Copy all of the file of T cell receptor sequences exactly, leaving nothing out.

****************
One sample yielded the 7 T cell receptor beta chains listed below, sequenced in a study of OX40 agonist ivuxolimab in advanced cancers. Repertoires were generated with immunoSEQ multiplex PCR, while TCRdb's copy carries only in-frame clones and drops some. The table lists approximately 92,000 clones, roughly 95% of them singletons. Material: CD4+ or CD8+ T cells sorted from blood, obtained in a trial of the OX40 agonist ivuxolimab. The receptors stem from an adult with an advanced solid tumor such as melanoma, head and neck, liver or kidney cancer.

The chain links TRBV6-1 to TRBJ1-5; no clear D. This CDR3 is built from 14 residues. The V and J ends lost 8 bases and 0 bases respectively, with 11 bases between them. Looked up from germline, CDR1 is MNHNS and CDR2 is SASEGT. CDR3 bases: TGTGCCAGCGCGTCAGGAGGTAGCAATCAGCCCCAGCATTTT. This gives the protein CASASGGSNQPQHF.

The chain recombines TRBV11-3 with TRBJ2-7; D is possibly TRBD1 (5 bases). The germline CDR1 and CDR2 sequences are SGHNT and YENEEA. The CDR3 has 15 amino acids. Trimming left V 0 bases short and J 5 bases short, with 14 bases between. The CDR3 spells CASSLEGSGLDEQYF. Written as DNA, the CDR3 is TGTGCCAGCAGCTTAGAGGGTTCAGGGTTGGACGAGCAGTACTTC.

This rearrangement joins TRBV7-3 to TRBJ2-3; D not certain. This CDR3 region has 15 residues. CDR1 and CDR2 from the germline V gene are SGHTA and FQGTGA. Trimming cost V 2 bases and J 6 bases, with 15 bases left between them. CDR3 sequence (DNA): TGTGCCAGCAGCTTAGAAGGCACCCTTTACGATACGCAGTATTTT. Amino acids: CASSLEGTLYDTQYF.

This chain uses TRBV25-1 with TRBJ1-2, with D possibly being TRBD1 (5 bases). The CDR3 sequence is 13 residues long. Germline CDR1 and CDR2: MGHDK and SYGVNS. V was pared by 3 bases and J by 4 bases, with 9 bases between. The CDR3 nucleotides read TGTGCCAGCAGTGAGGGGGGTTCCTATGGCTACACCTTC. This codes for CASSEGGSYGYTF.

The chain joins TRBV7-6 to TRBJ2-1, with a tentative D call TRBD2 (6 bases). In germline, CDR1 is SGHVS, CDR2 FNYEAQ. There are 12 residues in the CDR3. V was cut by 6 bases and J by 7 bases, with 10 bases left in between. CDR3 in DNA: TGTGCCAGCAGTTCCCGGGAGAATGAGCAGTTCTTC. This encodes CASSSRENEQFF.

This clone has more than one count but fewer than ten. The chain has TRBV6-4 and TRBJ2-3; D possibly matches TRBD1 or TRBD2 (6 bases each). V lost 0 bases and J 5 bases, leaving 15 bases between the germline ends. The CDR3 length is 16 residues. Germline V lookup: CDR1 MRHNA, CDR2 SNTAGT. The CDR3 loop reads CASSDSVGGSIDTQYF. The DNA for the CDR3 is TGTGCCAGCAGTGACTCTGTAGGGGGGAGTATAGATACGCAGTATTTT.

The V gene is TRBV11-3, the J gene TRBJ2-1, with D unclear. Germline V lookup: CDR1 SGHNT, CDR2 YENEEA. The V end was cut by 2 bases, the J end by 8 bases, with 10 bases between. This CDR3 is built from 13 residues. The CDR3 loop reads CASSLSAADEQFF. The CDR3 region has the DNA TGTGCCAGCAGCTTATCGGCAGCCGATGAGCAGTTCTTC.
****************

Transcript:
One sample yielded the 7 T cell receptor beta chains listed below, sequenced in a study of OX40 agonist ivuxolimab in advanced cancers. Repertoires were generated with immunoSEQ multiplex PCR, while TCRdb's copy carries only in-frame clones and drops some. The table lists approximately 92,000 clones, roughly 95% of them singletons. Material: CD4+ or CD8+ T cells sorted from blood, obtained in a trial of the OX40 agonist ivuxolimab. The receptors stem from an adult with an advanced solid tumor such as melanoma, head and neck, liver or kidney cancer.

The chain links TRBV6-1 to TRBJ1-5; no clear D. This CDR3 is built from 14 residues. The V and J ends lost 8 bases and 0 bases respectively, with 11 bases between them. Looked up from germline, CDR1 is MNHNS and CDR2 is SASEGT. CDR3 bases: TGTGCCAGCGCGTCAGGAGGTAGCAATCAGCCCCAGCATTTT. This gives the protein CASASGGSNQPQHF.

The chain recombines TRBV11-3 with TRBJ2-7; D is possibly TRBD1 (5 bases). The germline CDR1 and CDR2 sequences are SGHNT and YENEEA. The CDR3 has 15 amino acids. Trimming left V 0 bases short and J 5 bases short, with 14 bases between. The CDR3 spells CASSLEGSGLDEQYF. Written as DNA, the CDR3 is TGTGCCAGCAGCTTAGAGGGTTCAGGGTTGGACGAGCAGTACTTC.

This rearrangement joins TRBV7-3 to TRBJ2-3; D not certain. This CDR3 region has 15 residues. CDR1 and CDR2 from the germline V gene are SGHTA and FQGTGA. Trimming cost V 2 bases and J 6 bases, with 15 bases left between them. CDR3 sequence (DNA): TGTGCCAGCAGCTTAGAAGGCACCCTTTACGATACGCAGTATTTT. Amino acids: CASSLEGTLYDTQYF.

This chain uses TRBV25-1 with TRBJ1-2, with D possibly being TRBD1 (5 bases). The CDR3 sequence is 13 residues long. Germline CDR1 and CDR2: MGHDK and SYGVNS. V was pared by 3 bases and J by 4 bases, with 9 bases between. The CDR3 nucleotides read TGTGCCAGCAGTGAGGGGGGTTCCTATGGCTACACCTTC. This codes for CASSEGGSYGYTF.

The chain joins TRBV7-6 to TRBJ2-1, with a tentative D call TRBD2 (6 bases). In germline, CDR1 is SGHVS, CDR2 FNYEAQ. There are 12 residues in the CDR3. V was cut by 6 bases and J by 7 bases, with 10 bases left in between. CDR3 in DNA: TGTGCCAGCAGTTCCCGGGAGAATGAGCAGTTCTTC. This encodes CASSSRENEQFF.

This clone has more than one count but fewer than ten. The chain has TRBV6-4 and TRBJ2-3; D possibly matches TRBD1 or TRBD2 (6 bases each). V lost 0 bases and J 5 bases, leaving 15 bases between the germline ends. The CDR3 length is 16 residues. Germline V lookup: CDR1 MRHNA, CDR2 SNTAGT. The CDR3 loop reads CASSDSVGGSIDTQYF. The DNA for the CDR3 is TGTGCCAGCAGTGACTCTGTAGGGGGGAGTATAGATACGCAGTATTTT.

The V gene is TRBV11-3, the J gene TRBJ2-1, with D unclear. Germline V lookup: CDR1 SGHNT, CDR2 YENEEA. The V end was cut by 2 bases, the J end by 8 bases, with 10 bases between. This CDR3 is built from 13 residues. The CDR3 loop reads CASSLSAADEQFF. The CDR3 region has the DNA TGTGCCAGCAGCTTATCGGCAGCCGATGAGCAGTTCTTC.